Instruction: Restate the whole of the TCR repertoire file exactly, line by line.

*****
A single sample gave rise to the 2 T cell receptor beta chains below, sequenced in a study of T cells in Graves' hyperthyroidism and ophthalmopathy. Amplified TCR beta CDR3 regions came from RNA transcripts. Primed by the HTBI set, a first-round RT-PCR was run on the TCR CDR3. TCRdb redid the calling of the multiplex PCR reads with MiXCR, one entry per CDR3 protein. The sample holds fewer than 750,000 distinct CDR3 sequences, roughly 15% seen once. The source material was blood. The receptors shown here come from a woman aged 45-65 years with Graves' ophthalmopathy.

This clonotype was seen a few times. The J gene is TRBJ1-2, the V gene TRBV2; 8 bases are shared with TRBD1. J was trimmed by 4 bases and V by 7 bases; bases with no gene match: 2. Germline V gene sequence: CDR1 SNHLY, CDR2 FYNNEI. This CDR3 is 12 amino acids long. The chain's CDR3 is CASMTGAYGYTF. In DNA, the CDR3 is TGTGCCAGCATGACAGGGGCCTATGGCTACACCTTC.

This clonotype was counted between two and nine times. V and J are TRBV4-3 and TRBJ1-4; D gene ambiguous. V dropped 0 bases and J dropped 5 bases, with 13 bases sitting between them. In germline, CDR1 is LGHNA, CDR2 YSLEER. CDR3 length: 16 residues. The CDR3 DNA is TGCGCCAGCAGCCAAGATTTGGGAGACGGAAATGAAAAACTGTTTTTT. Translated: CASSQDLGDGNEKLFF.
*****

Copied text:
A single sample gave rise to the 2 T cell receptor beta chains below, sequenced in a study of T cells in Graves' hyperthyroidism and ophthalmopathy. Amplified TCR beta CDR3 regions came from RNA transcripts. Primed by the HTBI set, a first-round RT-PCR was run on the TCR CDR3. TCRdb redid the calling of the multiplex PCR reads with MiXCR, one entry per CDR3 protein. The sample holds fewer than 750,000 distinct CDR3 sequences, roughly 15% seen once. The source material was blood. The receptors shown here come from a woman aged 45-65 years with Graves' ophthalmopathy.

This clonotype was seen a few times. The J gene is TRBJ1-2, the V gene TRBV2; 8 bases are shared with TRBD1. J was trimmed by 4 bases and V by 7 bases; bases with no gene match: 2. Germline V gene sequence: CDR1 SNHLY, CDR2 FYNNEI. This CDR3 is 12 amino acids long. The chain's CDR3 is CASMTGAYGYTF. In DNA, the CDR3 is TGTGCCAGCATGACAGGGGCCTATGGCTACACCTTC.

This clonotype was counted between two and nine times. V and J are TRBV4-3 and TRBJ1-4; D gene ambiguous. V dropped 0 bases and J dropped 5 bases, with 13 bases sitting between them. In germline, CDR1 is LGHNA, CDR2 YSLEER. CDR3 length: 16 residues. The CDR3 DNA is TGCGCCAGCAGCCAAGATTTGGGAGACGGAAATGAAAAACTGTTTTTT. Translated: CASSQDLGDGNEKLFF.